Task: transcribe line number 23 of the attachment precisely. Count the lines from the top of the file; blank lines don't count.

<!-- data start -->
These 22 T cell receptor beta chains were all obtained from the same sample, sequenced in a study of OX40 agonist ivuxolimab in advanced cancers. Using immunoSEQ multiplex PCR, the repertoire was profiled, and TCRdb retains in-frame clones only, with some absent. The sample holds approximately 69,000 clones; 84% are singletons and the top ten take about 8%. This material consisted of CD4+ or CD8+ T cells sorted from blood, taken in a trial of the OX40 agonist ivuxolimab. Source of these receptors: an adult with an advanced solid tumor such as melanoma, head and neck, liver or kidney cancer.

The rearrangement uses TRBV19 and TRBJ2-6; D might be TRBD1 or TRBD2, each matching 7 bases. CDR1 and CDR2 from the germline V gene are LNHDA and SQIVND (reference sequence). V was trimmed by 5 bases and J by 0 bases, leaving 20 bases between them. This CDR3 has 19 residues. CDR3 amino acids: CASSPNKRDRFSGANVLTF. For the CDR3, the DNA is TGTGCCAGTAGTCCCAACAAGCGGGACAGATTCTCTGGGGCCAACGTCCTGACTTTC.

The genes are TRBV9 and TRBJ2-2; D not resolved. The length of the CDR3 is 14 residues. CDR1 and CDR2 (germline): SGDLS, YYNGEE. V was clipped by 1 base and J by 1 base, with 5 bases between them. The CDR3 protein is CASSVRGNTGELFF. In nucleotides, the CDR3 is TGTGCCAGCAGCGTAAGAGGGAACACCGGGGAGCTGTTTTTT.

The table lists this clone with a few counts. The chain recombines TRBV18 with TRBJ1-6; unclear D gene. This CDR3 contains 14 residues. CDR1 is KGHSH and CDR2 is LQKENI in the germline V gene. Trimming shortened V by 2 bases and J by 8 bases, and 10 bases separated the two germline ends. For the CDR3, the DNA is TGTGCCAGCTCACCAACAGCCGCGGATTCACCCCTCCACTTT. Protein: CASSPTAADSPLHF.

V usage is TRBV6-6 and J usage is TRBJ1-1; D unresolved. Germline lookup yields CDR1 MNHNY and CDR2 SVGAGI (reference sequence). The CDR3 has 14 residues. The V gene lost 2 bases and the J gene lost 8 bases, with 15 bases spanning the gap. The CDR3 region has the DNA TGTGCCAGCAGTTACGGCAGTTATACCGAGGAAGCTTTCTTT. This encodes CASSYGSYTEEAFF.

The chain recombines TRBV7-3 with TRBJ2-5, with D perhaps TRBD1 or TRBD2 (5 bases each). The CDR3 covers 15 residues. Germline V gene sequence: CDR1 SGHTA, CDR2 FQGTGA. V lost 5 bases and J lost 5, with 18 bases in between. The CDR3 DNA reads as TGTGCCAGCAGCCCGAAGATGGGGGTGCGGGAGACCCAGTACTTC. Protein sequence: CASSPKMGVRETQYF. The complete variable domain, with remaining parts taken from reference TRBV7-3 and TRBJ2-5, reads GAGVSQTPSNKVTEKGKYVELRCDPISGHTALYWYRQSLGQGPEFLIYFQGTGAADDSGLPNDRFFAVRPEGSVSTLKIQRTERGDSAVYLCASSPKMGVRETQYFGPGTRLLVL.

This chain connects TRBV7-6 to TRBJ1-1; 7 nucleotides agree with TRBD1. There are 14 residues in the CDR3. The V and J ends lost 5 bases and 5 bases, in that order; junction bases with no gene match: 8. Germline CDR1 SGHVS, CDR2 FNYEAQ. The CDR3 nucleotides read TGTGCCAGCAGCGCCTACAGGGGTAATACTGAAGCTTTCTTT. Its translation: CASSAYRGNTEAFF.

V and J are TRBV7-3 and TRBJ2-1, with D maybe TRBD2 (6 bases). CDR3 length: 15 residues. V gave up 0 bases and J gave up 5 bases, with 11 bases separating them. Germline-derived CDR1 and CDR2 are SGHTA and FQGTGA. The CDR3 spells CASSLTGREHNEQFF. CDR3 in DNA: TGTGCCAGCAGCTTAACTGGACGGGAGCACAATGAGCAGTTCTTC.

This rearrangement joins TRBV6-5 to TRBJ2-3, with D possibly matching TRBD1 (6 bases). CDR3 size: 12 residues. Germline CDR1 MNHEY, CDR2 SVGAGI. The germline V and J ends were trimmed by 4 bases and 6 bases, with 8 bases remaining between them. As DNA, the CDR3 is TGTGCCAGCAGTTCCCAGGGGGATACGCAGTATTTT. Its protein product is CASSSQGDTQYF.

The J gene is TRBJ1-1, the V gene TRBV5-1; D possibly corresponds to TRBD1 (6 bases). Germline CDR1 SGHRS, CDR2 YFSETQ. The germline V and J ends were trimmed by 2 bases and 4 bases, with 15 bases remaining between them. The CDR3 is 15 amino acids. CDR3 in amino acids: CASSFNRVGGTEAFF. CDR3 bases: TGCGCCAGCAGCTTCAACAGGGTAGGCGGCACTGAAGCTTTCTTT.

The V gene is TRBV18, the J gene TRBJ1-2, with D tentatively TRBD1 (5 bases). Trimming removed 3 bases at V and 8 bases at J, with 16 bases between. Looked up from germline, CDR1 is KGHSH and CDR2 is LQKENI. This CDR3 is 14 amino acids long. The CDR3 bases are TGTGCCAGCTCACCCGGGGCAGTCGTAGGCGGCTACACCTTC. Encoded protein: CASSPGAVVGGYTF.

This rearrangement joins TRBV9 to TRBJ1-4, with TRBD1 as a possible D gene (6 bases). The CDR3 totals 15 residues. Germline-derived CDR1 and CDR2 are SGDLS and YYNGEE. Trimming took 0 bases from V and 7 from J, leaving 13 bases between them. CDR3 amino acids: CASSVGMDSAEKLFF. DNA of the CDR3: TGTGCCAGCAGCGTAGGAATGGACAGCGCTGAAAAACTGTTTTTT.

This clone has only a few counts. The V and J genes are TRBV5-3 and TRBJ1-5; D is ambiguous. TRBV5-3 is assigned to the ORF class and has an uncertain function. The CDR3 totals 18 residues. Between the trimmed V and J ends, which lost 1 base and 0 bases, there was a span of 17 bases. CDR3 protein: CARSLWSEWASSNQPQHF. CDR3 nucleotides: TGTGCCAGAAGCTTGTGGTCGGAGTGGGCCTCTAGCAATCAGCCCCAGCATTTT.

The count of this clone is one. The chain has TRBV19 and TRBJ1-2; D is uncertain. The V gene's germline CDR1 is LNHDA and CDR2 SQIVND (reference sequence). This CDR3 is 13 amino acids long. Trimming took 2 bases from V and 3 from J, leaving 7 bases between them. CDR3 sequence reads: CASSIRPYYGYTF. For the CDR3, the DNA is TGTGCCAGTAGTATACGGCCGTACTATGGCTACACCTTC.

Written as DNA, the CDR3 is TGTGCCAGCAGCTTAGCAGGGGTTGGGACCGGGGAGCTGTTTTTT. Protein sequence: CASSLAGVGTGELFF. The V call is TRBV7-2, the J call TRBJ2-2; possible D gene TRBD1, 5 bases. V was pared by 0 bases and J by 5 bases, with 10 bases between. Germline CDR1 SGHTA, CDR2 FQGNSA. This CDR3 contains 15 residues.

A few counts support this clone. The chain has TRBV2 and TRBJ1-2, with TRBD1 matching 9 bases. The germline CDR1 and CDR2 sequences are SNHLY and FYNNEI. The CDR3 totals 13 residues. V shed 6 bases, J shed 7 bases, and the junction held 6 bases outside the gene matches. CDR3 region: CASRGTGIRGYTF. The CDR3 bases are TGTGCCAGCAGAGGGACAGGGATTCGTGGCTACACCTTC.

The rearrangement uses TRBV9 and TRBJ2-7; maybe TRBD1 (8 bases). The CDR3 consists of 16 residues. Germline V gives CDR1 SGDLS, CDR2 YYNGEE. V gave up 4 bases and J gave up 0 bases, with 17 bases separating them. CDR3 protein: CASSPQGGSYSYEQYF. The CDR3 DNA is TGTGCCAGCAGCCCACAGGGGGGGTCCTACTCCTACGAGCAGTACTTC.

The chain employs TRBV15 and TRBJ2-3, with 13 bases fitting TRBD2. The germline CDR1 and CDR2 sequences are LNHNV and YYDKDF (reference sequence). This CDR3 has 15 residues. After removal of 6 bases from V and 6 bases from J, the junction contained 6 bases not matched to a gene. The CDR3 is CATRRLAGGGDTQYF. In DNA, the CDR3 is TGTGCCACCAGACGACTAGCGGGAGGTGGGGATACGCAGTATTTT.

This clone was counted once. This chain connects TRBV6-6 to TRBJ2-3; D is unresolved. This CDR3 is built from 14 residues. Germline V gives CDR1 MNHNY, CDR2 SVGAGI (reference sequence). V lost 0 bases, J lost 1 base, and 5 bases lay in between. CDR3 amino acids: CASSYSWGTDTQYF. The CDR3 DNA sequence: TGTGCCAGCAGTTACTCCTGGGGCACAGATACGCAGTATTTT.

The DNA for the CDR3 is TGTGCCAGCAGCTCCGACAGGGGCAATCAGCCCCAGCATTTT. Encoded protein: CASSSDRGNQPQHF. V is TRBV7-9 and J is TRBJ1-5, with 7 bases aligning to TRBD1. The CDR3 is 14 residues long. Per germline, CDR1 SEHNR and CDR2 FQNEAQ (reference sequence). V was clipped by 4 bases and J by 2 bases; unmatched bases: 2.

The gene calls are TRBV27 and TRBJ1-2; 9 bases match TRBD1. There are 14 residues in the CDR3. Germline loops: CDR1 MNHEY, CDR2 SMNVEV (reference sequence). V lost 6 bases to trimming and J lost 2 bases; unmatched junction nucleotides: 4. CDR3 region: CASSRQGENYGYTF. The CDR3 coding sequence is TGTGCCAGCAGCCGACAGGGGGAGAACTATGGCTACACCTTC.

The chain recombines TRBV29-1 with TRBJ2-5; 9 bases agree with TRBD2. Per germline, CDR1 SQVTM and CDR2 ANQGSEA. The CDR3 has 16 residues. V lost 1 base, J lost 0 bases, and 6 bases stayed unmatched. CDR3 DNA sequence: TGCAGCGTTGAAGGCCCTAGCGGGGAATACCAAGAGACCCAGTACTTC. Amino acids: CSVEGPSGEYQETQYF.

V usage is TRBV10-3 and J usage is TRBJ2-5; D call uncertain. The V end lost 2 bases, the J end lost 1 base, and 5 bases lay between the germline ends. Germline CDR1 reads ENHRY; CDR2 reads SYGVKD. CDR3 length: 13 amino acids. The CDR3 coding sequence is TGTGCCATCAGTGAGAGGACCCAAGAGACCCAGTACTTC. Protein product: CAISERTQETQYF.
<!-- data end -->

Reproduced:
V usage is TRBV10-3 and J usage is TRBJ2-5; D call uncertain. The V end lost 2 bases, the J end lost 1 base, and 5 bases lay between the germline ends. Germline CDR1 reads ENHRY; CDR2 reads SYGVKD. CDR3 length: 13 amino acids. The CDR3 coding sequence is TGTGCCATCAGTGAGAGGACCCAAGAGACCCAGTACTTC. Protein product: CAISERTQETQYF.